Andy Simpson: Violence is an important part of Mauritius. It colours our characters’ motivations and experiences. Have you ever found yourself in an unexpectedly violent situation?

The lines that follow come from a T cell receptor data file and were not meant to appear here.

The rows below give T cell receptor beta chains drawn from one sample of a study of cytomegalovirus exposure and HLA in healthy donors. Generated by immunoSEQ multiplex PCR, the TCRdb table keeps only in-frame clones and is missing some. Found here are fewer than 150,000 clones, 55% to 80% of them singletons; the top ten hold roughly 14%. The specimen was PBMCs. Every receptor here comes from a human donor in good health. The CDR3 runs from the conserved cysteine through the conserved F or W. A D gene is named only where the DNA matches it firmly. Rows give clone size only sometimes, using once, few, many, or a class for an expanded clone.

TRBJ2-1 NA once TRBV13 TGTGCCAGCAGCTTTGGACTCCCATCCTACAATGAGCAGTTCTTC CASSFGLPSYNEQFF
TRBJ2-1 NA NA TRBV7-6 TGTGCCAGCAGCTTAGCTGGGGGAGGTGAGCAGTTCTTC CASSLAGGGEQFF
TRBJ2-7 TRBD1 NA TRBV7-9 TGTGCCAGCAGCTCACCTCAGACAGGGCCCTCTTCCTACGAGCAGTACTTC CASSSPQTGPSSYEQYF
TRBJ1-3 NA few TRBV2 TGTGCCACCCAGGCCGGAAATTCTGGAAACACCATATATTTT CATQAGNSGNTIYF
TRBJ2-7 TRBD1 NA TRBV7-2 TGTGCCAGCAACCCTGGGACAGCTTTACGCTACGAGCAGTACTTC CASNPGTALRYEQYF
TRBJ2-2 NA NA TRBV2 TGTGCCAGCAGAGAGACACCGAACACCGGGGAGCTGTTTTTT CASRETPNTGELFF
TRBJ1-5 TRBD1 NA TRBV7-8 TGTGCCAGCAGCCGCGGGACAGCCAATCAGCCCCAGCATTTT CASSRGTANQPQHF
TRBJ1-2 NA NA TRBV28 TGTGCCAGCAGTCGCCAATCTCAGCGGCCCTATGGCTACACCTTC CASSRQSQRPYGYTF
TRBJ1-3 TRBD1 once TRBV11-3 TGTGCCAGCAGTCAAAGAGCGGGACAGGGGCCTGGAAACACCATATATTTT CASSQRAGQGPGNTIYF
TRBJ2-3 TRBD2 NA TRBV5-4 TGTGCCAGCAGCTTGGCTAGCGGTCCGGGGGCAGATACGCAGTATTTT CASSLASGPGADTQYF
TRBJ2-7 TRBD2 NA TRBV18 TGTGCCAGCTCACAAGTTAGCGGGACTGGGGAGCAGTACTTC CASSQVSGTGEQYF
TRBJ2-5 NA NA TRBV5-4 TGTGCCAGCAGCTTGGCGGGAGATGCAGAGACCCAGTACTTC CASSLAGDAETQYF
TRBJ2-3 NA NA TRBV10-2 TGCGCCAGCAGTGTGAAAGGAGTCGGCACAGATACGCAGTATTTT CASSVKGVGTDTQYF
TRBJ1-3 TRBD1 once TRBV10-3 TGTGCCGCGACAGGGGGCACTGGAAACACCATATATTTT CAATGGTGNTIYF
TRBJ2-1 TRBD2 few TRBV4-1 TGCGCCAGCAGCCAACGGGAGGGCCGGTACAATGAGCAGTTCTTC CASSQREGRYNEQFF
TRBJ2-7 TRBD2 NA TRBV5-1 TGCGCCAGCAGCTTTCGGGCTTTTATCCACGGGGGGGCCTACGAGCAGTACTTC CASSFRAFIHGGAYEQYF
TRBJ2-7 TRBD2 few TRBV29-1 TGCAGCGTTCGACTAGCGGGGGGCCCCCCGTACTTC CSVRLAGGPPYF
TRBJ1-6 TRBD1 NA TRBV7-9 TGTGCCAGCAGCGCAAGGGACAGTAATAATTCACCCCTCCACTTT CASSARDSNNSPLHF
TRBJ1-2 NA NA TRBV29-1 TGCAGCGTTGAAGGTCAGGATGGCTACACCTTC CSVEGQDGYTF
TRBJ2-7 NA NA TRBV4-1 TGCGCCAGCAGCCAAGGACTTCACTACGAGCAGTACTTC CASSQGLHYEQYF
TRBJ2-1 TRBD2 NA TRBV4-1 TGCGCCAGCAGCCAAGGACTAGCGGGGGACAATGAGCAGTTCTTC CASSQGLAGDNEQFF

Emma Louise: Wow, what a question to start with! Yes, I guess I have been witness to various violent situations. One which immediately springs to mind was when a person I was just getting to know had just walked a friend of his down the road from my place in Darlinghurst at the time to get a cab or something. The next thing I know I hear these awful loud guttural sounds coming from that same direction down the street. I run out to my balcony to see what’s going on, and coming up the road I see both my new friend and another huge shirtless guy circling each other, weaving in and out between parked cars and making these noises I can only describe as animalistic. It certainly wasn’t English! Both already had blood staining their faces and arms, so I knew punches had already been thrown. It honestly looked like they were going to kill each other, despite being complete strangers who had never crossed paths before. I (oh so heroically) ran into my flatmate’s room screaming for his help, and he then saves the day… going outside, placing himself in the middle of these two burly men intent on destroying each other, and calmly talking the shirtless stranger down while firmly instructing my new acquaintance to get into the house. All while I stood watching on in horror on the balcony. Ah the random, weird, unexpected violent things that can happen at 3.30am on a Friday night in Darlo! Happy to report that I never saw the big shirtless guy again, and am also no longer in the company of the other violent acquaintance. The lovely hero flatmate however, (another actor incidentally, who uses words instead of fists) will always be in my life. That’s definitely the kind of company I prefer to keep!